Mr Hockey's plans for $1.6 trillion of government debt

Sun, 29 Mar 2015  |  

The Abbott government has no intention of ever repaying government debt. None. It has, quite quietly, announced that it plans to keep borrowing so that government debt remains at 13 per cent of GDP right out to at least 2054-55 which means government debt will be $1.6 trillion. Yes $1.6 trillion of government debt.

The decision to keep government debt at this level was buried in the recent Intergenerational Report. The IGR announced that the Abbott government intends to keep borrowing for at least the next 40 years and therefore maintain government debt "at a level equivalent to 13 per cent of GDP... where it will remain over the projection period [to 2054-55]" (See page 83 of the IGR).

Based on the assumption that Australia's GDP will be around $12.5 trillion in 2054-55, at 13 per cent of GDP, the Abbott government is aiming to have government debt at over $1.6 trillion by 2054-55. It currently is around $365 billion. (This is the level of GDP is implied in the IGR based on the assumption of nominal GDP growth of 5.25 per cent per annum.)

Whatever happened to the promise to cut or eliminate government debt?

Mr Abbott and Mr Hockey reckoned the previous Labor government left a "debt time bomb" with its assertion that government debt was on track to "rise to $667 billion". The $1.6 trillion it is now specifically aiming for swamps that. Mr Abbott described debt "skyrocketing towards $667 billion" and the government was "paying out too much dead money on interest alone".

On an interest rate assumption of 5 per cent, the government will be paying $80 billion a year of "dead money" on interest in 2054-55. That will be over $6.5 billion a month, up from around $1 billion a month at the moment.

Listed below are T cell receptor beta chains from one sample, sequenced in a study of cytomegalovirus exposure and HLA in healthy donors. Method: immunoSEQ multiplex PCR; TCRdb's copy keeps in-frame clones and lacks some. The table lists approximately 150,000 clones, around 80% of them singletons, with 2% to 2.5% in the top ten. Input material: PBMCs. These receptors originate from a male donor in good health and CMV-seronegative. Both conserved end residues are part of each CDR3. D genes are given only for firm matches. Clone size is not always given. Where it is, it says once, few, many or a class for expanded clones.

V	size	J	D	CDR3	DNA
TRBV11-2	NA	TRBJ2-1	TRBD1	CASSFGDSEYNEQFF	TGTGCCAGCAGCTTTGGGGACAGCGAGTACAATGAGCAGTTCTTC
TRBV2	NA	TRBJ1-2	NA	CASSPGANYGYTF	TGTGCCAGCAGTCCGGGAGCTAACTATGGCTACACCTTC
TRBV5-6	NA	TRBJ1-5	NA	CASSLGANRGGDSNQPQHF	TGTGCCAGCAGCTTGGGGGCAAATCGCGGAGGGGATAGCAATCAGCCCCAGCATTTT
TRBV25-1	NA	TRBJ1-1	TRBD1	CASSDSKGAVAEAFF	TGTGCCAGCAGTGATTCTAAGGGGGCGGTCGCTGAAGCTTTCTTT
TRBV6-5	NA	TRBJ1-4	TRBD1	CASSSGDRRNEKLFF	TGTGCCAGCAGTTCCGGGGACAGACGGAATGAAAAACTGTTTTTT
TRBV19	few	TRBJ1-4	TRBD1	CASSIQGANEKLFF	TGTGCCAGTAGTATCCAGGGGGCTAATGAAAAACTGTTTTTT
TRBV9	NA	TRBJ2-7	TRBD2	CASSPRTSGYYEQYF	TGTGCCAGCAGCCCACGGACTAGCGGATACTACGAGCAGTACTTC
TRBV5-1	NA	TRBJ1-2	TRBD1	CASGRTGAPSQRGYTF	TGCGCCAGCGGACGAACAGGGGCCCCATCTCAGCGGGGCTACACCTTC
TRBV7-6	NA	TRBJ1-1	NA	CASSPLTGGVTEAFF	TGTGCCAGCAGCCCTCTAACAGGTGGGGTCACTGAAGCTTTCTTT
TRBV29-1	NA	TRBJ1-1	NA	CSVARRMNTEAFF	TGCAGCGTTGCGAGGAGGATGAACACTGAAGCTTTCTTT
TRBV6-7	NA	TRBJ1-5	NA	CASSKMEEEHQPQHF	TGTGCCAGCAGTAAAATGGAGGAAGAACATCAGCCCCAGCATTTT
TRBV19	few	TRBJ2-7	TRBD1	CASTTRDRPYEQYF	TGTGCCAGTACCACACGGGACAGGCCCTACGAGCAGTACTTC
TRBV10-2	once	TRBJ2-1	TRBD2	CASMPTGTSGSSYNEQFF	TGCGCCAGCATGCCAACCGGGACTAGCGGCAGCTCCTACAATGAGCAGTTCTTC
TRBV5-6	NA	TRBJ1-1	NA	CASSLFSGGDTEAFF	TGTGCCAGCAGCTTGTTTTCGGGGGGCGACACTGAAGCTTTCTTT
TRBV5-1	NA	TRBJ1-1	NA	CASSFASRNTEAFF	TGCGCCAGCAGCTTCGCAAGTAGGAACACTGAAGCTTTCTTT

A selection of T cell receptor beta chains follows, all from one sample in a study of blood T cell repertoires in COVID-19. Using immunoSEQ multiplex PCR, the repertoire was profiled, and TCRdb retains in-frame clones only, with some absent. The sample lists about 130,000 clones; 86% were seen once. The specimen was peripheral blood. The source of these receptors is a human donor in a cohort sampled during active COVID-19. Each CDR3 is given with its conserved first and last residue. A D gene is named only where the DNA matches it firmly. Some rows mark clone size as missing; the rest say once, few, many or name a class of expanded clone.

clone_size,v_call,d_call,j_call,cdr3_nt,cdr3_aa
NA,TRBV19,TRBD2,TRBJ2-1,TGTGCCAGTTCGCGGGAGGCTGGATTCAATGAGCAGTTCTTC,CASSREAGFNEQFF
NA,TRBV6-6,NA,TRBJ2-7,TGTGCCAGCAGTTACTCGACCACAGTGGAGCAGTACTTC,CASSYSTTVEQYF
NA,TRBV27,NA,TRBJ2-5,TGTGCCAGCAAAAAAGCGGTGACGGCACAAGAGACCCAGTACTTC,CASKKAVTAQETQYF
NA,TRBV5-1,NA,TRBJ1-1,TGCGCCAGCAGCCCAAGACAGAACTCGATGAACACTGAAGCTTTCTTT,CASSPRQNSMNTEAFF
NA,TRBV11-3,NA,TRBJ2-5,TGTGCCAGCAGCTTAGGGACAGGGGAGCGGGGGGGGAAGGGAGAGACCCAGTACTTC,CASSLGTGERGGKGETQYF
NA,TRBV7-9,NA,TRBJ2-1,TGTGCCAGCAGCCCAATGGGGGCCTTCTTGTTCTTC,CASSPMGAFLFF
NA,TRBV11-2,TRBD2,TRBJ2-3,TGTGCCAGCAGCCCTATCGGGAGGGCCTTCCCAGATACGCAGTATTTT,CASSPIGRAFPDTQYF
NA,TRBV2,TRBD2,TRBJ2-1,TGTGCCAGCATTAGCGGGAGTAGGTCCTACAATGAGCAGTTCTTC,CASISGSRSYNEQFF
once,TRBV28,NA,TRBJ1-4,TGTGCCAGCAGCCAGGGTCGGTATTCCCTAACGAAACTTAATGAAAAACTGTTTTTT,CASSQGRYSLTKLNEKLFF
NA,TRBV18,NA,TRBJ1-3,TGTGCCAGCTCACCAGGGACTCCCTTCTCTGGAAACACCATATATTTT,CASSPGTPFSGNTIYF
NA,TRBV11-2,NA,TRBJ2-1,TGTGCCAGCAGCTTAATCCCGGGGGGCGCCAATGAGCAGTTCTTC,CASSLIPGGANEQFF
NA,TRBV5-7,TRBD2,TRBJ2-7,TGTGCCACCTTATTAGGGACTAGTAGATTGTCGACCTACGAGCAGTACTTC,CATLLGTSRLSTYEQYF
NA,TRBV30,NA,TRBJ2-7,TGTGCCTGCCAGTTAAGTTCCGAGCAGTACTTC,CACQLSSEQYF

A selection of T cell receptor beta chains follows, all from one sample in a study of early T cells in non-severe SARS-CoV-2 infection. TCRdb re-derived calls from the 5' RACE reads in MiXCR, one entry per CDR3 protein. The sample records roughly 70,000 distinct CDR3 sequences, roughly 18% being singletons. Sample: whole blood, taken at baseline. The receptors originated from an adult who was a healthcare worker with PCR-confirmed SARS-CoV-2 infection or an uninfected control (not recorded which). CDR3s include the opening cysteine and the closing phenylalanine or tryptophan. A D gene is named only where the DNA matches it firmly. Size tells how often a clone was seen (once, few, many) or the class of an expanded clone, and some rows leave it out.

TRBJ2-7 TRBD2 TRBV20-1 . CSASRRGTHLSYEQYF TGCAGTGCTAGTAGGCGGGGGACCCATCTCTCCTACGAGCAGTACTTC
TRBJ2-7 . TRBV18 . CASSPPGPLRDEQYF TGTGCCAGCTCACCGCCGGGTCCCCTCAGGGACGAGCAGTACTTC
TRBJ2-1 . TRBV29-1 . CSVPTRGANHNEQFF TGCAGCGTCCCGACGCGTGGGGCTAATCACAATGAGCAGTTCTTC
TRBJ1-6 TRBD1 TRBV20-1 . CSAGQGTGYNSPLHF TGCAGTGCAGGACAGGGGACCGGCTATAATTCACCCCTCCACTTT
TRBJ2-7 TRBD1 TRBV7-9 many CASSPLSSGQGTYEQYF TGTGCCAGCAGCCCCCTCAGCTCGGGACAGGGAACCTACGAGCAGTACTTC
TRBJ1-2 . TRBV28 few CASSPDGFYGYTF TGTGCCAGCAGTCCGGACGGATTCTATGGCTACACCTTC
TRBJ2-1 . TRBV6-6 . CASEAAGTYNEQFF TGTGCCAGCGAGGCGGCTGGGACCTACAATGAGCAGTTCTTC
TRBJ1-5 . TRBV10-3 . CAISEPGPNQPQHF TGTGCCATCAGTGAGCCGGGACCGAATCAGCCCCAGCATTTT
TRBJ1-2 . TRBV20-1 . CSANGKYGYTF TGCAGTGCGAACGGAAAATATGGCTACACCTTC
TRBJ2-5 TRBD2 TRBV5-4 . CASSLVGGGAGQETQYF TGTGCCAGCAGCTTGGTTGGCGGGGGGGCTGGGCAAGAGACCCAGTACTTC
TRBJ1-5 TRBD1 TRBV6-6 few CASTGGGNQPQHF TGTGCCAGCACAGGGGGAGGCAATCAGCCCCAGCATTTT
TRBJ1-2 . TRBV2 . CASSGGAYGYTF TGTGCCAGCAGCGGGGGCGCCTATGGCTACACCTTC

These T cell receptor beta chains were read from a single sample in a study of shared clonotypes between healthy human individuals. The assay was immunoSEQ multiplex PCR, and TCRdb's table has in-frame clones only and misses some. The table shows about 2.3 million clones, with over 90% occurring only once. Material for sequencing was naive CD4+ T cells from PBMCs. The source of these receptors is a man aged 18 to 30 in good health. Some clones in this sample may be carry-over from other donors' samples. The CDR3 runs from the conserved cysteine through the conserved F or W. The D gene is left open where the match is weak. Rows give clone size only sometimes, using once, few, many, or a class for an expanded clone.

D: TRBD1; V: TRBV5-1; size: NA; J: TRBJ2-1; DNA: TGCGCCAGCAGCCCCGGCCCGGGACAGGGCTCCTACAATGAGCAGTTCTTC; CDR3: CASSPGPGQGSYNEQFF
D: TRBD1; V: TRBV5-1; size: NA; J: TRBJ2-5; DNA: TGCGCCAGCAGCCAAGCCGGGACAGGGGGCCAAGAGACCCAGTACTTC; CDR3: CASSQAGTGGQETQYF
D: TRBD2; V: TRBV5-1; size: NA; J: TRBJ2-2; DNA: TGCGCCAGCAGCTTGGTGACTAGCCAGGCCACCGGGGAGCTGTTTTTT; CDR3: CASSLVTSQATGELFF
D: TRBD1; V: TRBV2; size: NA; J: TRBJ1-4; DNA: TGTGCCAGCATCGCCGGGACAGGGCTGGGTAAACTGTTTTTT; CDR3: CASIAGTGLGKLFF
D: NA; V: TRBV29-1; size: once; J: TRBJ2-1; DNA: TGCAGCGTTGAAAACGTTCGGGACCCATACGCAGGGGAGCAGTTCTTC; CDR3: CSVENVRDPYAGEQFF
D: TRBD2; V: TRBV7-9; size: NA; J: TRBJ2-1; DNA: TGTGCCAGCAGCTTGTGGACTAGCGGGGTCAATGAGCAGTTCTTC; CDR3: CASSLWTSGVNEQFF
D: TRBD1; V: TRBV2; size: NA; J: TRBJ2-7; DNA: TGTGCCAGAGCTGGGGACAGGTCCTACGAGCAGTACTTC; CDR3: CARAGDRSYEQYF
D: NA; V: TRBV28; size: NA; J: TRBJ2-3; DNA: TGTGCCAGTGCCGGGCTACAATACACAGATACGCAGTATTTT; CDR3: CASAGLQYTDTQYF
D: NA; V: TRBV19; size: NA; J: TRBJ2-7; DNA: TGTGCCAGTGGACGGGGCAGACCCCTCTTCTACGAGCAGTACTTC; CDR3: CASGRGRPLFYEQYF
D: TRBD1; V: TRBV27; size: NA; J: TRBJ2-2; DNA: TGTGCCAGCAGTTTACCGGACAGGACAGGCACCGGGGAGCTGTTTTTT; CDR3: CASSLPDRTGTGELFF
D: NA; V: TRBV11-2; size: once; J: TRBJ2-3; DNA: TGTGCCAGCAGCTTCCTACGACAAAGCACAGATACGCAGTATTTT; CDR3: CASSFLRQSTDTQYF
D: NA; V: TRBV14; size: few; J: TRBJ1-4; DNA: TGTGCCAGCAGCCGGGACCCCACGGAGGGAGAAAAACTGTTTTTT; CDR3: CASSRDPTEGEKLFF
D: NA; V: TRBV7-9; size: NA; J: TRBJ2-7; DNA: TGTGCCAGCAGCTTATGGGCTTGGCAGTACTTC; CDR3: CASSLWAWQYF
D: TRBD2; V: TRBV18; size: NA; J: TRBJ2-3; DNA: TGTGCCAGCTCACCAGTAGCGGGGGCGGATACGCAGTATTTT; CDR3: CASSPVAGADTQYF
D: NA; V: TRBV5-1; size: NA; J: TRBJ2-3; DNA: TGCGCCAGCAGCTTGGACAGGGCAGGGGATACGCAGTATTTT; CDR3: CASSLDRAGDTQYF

Treasurer Hockey has said that the trajectory of government debt under Labor was "like someone with a credit card who is out of control". Mr Hockey even claimed, just two years ago, that "We are ready to pay back the debt".

Well that plan to pay off debt is no longer in the mix, it seems.

Coalition members commonly suggest that Australia's fiscal position risks becoming like Greece or other such melodrama. PM Abbott made that claim just last week.

Of course, all of these references are to gross government debt, including those from Mr Abbott and Mr Hockey.

The reason for keeping government debt is something I have written about ad nauseam for years (one example here: http://thekouk.com/blog/why-government-debt-must-grow-forever.html#.VRdBPYv5moM) – government debt is an essential element of financial markets, it provides a so-called risk free yield curve as a benchmark for pricing State government and private sector debt. Government debt is needed to underpin the futures market and to provide a source of capital for the banks as they move towards meeting their Basel III obligations. It is an essential element of any good fiscal management.

The issue here is the hypocrisy of Mr Abbott and Mr Hockey with their deceitful use of government debt to make political points. It will be interesting indeed to see how they deal with questions relating to their new-found appetite for government debt and their plan to increase government debt to $1.6 trillion in 2054-55.

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Why negative gearing makes little difference to house prices

Negative gearing makes little difference to house prices.

Other factors such as new construction, demand from population growth, the unemployment rate and the overall business cycle are far more important determinants of house price changes than tax rules. One only has to look at the recent capital house price trends for unambiguous proof.

Since January 2015, Sydney house prices have risen by around 20 per cent. Over the same timeframe, Perth house prices have fallen by around 9 per cent.

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